The first time we read of Eli and his sons is in 1 Samuel 1:1-3, “Now there was a certain man of Ramathaimzophim, of mount Ephraim, and his name was Elkanah, the son of Jeroham, the son of Elihu, the son of Tohu, the son of Zuph, an Ephrathite: And he had two wives; the name of the one was Hannah, and the name of the other Peninnah: and Peninnah had children, but Hannah had no children. And this man went up out of his city yearly to worship and to sacrifice unto the LORD of hosts in Shiloh. And the two sons of Eli, Hophni and Phinehas, the priests of the LORD, were there.”

Hannah was barren and was very sad about it, often crying because of her lack of children. One day she goes to the temple to pray. We read in verse 11, “And she vowed a vow, and said, O LORD of hosts, if thou wilt indeed look on the affliction of thine handmaid, and remember me, and not forget thine handmaid, but wilt give unto thine handmaid a man child, then I will give him unto the LORD all the days of his life, and there shall no rasor come upon his head.” Eventually, Hannah conceived and had a son, who was named Samuel. Hannah was faithful to her promise to “give him unto the Lord all the days of his life…” We read in 1 Samuel 1:27-28, “For this child I prayed; and the LORD hath given me my petition which I asked of him: Therefore also I have lent him to the LORD; as long as he liveth he shall be lent to the LORD. And he worshipped the LORD there.”

In verse 3, of chapter 1, we read that Hophni and Phinehas, the sons of Eli were also “the priests of the LORD.” Yet, we read in 1 Samuel 2:12, “Now the sons of Eli were sons of Belial; THEY KNEW NOT THE LORD.” Although these men did not know the Lord, they ministered as priests in the temple. They handled holy things, yet were wicked men. One has said “a holiness that is but external is the worst unholiness.”

These ungodly priests corrupted the offerings of the people and then had a corrupting impact on them. We read in 1 Samuel 2:17, “Wherefore the sin of the young men was very great before the LORD: for men abhorred the offering of the LORD.” People became so disgusted by the actions of Eli’s sons that they themselves began to hate the ‘religious’ actions of the law. Could anything like this happen today? Sadly enough, so-called ministers who seek to enrich themselves with fame and fortune run rampant throughout the ‘professing church’ today. There are many who use the name of the Lord for their own benefit, using the Lord’s people for their own gain. These men and women obviously have no reverence for or fear of the Lord. However, we read in Hebrews 4:13, “Neither is there any creature that is not manifest in his sight: but all things are naked and opened unto the eyes of him with whom we have to do.” They will answer to the Lord one day!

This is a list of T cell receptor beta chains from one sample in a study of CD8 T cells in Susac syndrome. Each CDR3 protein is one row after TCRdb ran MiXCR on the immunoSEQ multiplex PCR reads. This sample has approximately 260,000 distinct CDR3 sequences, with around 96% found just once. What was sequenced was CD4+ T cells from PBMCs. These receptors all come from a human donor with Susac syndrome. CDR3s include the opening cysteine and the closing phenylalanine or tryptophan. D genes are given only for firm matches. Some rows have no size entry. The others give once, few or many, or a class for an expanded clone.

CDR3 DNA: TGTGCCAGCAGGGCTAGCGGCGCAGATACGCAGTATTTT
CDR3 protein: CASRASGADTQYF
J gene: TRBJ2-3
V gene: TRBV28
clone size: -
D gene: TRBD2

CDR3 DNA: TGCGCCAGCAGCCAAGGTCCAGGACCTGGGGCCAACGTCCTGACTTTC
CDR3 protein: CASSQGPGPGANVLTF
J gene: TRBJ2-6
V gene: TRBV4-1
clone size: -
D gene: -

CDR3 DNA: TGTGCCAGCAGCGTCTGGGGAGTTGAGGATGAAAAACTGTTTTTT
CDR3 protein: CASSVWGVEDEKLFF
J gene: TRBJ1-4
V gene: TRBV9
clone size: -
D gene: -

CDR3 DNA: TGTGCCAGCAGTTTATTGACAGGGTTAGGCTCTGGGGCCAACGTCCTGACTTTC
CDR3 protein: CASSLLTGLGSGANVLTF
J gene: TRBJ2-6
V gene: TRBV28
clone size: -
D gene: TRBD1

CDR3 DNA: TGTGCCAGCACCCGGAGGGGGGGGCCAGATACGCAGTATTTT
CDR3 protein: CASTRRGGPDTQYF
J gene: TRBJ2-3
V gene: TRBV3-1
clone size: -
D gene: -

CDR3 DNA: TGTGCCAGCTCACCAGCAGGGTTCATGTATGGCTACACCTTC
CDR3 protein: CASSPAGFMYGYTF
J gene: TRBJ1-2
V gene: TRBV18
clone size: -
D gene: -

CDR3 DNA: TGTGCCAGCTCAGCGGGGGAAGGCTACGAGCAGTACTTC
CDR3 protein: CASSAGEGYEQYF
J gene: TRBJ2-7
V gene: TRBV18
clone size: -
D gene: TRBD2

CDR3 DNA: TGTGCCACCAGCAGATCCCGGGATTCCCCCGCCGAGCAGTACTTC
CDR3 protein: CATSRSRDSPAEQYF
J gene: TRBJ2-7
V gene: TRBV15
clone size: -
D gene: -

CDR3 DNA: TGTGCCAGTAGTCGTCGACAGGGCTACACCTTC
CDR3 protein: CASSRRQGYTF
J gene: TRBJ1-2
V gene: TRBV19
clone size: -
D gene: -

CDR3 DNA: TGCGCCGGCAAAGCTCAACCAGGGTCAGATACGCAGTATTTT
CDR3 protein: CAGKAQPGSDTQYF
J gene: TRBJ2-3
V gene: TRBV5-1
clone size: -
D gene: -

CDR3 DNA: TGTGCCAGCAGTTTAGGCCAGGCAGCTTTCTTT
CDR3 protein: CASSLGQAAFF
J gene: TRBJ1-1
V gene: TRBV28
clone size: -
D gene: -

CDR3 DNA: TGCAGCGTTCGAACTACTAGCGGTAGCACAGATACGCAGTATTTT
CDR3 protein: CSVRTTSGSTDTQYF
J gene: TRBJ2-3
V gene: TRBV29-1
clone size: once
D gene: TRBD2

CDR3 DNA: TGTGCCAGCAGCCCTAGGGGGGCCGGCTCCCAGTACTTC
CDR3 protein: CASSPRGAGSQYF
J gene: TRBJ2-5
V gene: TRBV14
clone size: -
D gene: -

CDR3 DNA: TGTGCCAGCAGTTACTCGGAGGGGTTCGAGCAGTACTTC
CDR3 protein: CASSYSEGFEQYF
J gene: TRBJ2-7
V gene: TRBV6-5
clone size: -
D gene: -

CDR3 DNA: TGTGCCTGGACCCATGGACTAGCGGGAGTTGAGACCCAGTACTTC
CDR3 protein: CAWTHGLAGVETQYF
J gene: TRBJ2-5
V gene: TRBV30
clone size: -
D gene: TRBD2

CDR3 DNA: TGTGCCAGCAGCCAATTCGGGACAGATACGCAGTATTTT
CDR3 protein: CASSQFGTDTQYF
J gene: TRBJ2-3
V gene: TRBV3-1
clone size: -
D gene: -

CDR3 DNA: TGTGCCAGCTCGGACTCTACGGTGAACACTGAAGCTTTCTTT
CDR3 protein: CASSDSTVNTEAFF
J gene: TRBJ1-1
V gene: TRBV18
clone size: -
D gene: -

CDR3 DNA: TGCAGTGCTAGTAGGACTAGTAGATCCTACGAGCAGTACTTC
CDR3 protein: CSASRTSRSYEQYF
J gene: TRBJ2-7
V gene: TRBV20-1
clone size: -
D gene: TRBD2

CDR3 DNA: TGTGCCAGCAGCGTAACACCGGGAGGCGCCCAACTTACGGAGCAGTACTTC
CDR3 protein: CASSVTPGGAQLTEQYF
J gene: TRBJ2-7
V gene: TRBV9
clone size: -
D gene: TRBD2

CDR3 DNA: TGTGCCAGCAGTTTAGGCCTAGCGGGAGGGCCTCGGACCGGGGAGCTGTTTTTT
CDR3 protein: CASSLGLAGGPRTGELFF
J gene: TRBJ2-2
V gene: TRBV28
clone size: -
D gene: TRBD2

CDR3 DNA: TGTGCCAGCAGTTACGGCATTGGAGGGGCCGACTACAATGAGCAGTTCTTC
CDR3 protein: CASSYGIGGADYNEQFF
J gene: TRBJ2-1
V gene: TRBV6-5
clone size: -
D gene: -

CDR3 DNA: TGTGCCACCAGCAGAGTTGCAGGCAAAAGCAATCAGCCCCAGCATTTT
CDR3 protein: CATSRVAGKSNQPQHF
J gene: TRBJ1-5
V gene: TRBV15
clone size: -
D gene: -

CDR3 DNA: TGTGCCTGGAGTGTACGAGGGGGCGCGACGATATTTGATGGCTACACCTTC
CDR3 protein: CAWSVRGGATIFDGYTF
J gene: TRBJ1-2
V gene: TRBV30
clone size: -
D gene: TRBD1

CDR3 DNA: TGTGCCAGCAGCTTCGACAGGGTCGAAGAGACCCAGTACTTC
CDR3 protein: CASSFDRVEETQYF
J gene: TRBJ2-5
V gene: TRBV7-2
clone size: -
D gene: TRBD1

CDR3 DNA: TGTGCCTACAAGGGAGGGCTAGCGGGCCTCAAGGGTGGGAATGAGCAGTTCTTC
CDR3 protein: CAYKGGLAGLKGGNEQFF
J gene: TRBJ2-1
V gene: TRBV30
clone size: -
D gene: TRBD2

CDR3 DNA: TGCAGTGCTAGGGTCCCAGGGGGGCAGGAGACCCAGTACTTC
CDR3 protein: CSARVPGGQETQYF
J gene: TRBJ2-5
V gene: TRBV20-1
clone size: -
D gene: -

Samuel had grown into a faithful servant of the Lord and the Lord used him to warn Eli of his guilt and the guilt of his sons. We read in 1 Samuel 3:11-13, “And the LORD said to Samuel, Behold, I will do a thing in Israel, at which both the ears of every one that heareth it shall tingle. In that day I will perform against Eli all things which I have spoken concerning his house: when I begin, I will also make an end. For I have told him that I will judge his house for ever for the iniquity which he knoweth; because his sons made themselves vile, and he restrained them not.” The sons were guilty for making themselves vile. Eli was guilty for not controlling the actions of his sons. The next say, Samuel went to Eli. Verse 18 says, “And Samuel told him every whit, and hid nothing from him. And he said, IT IS THE LORD: LET HIM DO WHAT SEEMETH HIM GOOD.” This was a very pious remark by Eli. He certainly recognized and respected the word of the Lord, but he did nothing about it! Could he not have gone to his sons and warned them of God’s impending judgment and cast them from the duties of the priest? Could he not have fell to his knees imploring the Lord to forgive them of their sins and seek to do His will more perfectly? As was his history, Eli still did nothing towards restraining his sons. How could he be an effective servant of the Lord and allow sin to continue in his presence and by his own children?

In 1 Samuel 14, we read how the Philistines killed 30,000 Israeli soldiers, they took the ark of God, and killed Hophni and Phinehas. We then read of Eli’s death in 1 Samuel 4:17-18, “And the messenger answered and said, Israel is fled before the Philistines, and there hath been also a great slaughter among the people, and thy two sons also, Hophni and Phinehas, are dead, and the ark of God is taken. And it came to pass, when he made mention of the ark of God, that he fell from off the seat backward by the side of the gate, and his neck brake, and he died: for he was an old man, and heavy. And he had judged Israel forty years.” (233.2)